The Analytical Hierarchical Process (AHP) is a theory of measurement through pairwise comparison and subsequently organized by expert judgments to obtain priority scales. Developed by Thomas L. Saaty between 1971 and 1975 [21], it has been extensively studied and refined since then. This technique is applied in a wide variety of situations associated with the fields of public administration, industry, business, health, and education. To perform an AHP analysis, those who are involved require a thorough knowledge of the issue to be solved because the construction of the hierarchical structure must include enough relevant details to fully describe the problem. After being clear about the main objective of the problem, the first thing to do is to decompose it in a top-down hierarchy, position it at the top vertex and from there, place the criteria first, to make the selection of alternatives, the constituent parts of the problem, the sub-criteria and their fundamental relationships, as shown in Figure 3.

Figure 3.

AHP hierarchy. Goal, criteria and alternatives.

When the hierarchy is established, the decision-makers (panel of experts) methodically evaluate each of the elements to compare them with each other; these comparisons are made at each hierarchical level in pairs, as they seek to determine the importance of each of them to the higher-level element to which it is related. When making the comparisons, the experts can use concrete (quantifiable) data on the elements that are necessary, or they can use their own judgments according to their level of relevance. It is fundamental to the AHP method that judgments are used to make the assessments [22]. The comparisons assessments made by means of pairs are evaluated by preference indices if alternatives are compared, or importance indices if criteria are compared, which are subsequently evaluated according to a numerical scale proposed by Saaty, the scales for direct assignment are given in Table 2.

Verbal judgmentSaaty’s ratio scale (wj/wk)
Absolute preference for element wk1/9
Demonstrate preference for element wk1/7
Strong preference for element wk1/5
Weak preference for element wk1/3
Equal preference1
Weak preference for element wj3
Strong preference for element wj5
Demonstrate preference for element wj7
Absolute preference for element wj9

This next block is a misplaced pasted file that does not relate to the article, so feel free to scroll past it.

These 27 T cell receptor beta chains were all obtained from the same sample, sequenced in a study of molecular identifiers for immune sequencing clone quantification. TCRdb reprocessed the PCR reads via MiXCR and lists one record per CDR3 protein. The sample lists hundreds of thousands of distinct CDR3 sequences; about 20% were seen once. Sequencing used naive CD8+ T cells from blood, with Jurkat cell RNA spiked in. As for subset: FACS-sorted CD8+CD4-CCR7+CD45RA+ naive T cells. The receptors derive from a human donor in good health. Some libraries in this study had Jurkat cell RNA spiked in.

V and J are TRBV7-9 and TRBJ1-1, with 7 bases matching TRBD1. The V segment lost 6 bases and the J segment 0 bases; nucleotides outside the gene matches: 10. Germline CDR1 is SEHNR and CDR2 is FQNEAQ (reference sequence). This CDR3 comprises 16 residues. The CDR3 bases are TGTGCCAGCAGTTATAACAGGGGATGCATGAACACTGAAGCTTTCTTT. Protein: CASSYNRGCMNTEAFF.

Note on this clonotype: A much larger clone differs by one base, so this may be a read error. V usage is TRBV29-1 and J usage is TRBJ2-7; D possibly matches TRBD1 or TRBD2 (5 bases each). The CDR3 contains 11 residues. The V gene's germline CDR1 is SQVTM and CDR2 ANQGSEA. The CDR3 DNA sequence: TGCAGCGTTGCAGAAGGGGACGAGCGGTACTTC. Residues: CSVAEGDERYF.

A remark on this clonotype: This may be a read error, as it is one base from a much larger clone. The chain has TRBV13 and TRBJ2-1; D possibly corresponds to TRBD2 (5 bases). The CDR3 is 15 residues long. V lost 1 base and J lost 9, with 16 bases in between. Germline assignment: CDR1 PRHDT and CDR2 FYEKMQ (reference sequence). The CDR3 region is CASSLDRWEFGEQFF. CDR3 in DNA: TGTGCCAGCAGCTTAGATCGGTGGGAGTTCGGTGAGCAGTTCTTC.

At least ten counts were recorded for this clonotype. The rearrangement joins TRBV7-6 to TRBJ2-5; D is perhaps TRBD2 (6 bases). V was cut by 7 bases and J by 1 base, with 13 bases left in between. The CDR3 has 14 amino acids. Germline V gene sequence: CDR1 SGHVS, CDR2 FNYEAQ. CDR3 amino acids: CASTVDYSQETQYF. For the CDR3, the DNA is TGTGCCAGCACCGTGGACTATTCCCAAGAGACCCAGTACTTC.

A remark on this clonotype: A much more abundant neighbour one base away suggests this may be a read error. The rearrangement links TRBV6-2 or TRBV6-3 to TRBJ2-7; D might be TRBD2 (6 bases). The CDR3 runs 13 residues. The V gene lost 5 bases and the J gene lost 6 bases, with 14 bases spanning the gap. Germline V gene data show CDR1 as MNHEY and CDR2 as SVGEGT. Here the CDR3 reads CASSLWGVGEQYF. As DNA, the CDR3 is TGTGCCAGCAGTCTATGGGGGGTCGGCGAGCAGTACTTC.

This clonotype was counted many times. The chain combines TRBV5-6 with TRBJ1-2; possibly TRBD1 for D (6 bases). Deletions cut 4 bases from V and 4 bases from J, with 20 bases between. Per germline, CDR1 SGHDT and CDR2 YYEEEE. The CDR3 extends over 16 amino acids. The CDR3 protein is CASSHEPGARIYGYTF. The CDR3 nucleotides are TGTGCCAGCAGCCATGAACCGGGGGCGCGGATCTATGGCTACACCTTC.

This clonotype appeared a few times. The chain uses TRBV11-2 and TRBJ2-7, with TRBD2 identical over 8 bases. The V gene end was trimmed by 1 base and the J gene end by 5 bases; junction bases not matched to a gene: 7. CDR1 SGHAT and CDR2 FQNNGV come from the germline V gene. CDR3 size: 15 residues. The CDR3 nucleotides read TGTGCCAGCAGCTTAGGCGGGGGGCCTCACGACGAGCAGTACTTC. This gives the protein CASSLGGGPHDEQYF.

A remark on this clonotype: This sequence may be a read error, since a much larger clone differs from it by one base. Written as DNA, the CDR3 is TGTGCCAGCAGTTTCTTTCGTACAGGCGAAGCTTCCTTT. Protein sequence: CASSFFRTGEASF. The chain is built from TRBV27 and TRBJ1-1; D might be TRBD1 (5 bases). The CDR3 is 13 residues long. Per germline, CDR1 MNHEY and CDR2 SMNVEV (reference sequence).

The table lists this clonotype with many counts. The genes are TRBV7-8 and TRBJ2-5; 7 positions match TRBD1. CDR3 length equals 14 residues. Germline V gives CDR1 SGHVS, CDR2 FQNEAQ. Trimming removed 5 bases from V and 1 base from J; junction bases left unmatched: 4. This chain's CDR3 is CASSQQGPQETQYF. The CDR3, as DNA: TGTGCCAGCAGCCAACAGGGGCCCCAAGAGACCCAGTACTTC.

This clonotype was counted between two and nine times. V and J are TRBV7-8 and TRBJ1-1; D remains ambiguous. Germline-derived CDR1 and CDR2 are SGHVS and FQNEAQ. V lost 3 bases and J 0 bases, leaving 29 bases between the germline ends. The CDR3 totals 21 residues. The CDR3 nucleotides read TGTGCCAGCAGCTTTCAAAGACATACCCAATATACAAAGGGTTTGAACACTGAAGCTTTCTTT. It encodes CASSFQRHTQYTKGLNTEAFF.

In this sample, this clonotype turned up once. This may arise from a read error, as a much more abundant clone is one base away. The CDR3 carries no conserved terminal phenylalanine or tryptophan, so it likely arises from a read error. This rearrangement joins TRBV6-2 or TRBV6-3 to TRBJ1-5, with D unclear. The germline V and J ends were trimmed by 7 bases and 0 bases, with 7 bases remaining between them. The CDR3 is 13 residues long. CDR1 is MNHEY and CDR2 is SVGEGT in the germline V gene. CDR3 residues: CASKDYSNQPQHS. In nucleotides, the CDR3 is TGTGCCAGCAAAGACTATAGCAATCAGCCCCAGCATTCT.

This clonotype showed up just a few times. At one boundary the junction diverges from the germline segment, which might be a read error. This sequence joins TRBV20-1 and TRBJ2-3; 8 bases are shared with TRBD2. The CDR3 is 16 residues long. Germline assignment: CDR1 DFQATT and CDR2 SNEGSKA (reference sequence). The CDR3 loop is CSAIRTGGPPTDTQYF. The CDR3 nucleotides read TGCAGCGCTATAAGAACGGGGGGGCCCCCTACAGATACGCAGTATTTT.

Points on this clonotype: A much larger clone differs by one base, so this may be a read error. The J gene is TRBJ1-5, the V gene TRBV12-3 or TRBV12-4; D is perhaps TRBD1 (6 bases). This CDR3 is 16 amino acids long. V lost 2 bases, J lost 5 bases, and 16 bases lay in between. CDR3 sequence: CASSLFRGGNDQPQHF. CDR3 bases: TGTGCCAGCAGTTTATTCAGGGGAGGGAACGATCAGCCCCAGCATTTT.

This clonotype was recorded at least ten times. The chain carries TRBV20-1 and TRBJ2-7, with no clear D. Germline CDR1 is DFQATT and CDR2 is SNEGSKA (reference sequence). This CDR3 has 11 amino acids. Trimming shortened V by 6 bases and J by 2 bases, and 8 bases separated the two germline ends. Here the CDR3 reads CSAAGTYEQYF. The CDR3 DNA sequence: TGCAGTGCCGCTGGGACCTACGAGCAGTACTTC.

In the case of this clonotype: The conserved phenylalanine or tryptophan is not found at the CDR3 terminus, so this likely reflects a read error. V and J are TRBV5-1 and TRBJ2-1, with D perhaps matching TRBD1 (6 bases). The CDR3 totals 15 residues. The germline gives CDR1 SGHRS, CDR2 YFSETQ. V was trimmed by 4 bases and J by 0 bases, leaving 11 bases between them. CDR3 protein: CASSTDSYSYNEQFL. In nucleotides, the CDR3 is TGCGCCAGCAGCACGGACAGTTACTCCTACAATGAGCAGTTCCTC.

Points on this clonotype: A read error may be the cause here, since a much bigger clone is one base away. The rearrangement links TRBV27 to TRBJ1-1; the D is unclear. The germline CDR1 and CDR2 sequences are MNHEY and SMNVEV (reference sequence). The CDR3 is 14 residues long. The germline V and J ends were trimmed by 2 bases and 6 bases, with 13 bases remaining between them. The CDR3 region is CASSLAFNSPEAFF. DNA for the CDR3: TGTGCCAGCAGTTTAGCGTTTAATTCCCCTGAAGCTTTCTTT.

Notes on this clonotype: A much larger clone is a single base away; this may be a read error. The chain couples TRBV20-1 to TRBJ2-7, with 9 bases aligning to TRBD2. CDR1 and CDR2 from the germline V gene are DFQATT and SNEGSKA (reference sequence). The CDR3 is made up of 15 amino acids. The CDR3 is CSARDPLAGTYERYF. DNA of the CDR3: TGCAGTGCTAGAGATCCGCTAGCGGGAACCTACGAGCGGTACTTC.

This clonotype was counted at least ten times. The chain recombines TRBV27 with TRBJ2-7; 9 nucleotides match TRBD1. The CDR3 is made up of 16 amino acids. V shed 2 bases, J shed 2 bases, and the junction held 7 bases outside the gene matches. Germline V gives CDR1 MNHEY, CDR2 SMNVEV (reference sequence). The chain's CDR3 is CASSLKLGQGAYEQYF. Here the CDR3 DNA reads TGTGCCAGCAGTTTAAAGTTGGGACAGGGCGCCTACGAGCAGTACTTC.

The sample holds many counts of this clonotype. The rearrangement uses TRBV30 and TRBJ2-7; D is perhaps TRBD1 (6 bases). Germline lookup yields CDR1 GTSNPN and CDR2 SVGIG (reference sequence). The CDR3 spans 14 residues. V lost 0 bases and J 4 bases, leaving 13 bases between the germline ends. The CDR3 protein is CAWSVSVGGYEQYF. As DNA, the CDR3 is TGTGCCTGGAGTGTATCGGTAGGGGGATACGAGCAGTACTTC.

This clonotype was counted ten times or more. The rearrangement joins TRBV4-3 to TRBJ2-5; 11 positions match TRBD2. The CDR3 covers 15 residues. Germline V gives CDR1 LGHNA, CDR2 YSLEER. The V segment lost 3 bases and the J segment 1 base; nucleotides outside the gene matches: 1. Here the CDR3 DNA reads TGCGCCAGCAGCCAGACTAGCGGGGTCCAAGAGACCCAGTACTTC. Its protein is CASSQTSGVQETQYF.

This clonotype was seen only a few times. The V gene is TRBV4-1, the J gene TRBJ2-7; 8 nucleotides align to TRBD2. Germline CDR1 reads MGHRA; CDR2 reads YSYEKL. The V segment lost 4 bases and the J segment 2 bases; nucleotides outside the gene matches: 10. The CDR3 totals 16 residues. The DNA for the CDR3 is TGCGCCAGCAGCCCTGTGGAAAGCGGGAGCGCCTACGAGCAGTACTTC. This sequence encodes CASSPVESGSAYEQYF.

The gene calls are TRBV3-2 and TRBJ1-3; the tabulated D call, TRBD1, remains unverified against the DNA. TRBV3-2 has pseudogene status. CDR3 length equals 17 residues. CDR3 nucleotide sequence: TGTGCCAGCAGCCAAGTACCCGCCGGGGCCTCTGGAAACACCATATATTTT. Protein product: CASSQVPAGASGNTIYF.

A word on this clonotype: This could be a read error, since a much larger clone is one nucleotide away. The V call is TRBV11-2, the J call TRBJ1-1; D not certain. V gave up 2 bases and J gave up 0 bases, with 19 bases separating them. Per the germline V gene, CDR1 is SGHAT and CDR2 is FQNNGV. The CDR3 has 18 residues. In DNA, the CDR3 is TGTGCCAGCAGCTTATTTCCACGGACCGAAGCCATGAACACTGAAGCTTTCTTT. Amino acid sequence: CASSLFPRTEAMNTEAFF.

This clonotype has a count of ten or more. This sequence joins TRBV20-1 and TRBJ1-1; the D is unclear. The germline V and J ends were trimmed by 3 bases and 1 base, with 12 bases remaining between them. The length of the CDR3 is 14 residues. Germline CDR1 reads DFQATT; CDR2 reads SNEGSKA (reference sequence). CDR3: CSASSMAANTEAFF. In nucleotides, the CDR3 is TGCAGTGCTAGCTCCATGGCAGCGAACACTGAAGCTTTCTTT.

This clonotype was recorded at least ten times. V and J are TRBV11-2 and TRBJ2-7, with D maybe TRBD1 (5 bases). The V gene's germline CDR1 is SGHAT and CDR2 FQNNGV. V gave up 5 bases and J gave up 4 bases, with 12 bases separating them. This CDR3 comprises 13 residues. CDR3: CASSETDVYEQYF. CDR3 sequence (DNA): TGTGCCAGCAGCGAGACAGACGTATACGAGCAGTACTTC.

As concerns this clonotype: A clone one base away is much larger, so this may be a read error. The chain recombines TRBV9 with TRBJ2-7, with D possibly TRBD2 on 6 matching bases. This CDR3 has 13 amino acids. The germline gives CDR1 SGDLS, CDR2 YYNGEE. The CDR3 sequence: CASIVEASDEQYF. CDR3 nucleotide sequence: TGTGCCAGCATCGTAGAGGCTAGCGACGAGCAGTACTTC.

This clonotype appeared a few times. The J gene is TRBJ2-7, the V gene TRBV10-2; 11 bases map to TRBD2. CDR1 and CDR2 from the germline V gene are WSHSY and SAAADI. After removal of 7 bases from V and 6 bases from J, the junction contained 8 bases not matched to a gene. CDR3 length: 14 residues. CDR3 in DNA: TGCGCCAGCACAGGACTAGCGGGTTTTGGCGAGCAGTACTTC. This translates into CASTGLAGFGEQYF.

Table 2.

Saaty’s score judgment.

The intermediate integer values (2, 4, 6, 8) can be used to express a preference between two adjacent judgments. Humans could establish relationships between objects or ideas so that they are consistent. For this reason, it is important to review the logical consistency of the resulting matrix, to verify whether a contradiction is generated between the values stipulated to the criteria, as a result of the pairwise comparisons. The number of required pairwise comparisons for AHP increases as the number of the criteria and/or of the alternatives increase by performing the process of paired comparison between criteria and alternatives, this leads to a relative scale of measurement of the priorities given to the problem. The AHP converts these evaluations into numerical values that must add up to the unit, giving them a respective weight, in order to be able to compare them with each other in a rational and consistent way. This is how the AHP distinguishes itself from other decision-making techniques. In the final part of the evaluation, numerical priorities are calculated for each of the decision alternatives. The numerical values obtained (see Table 3) represent which of the alternatives has a higher weight to achieve all the criteria of the main objective of the problem [23].


Table 3.

Decision matrix.

3.2 Multicriteria analysis & cost/benefit analysis for smart grid project

Strengths of a combined evaluation approach in smart grid project is to select profit each one. The cba is reliable tool for an economical/financial evaluation of tangible impacts, shows some fundamental shortcomings when a large share of intangible impacts is involved. The AHP allows for considering multiple heterogenous, even conflicting criteria, soft effects are directly evaluable and monetization for all impact is not required.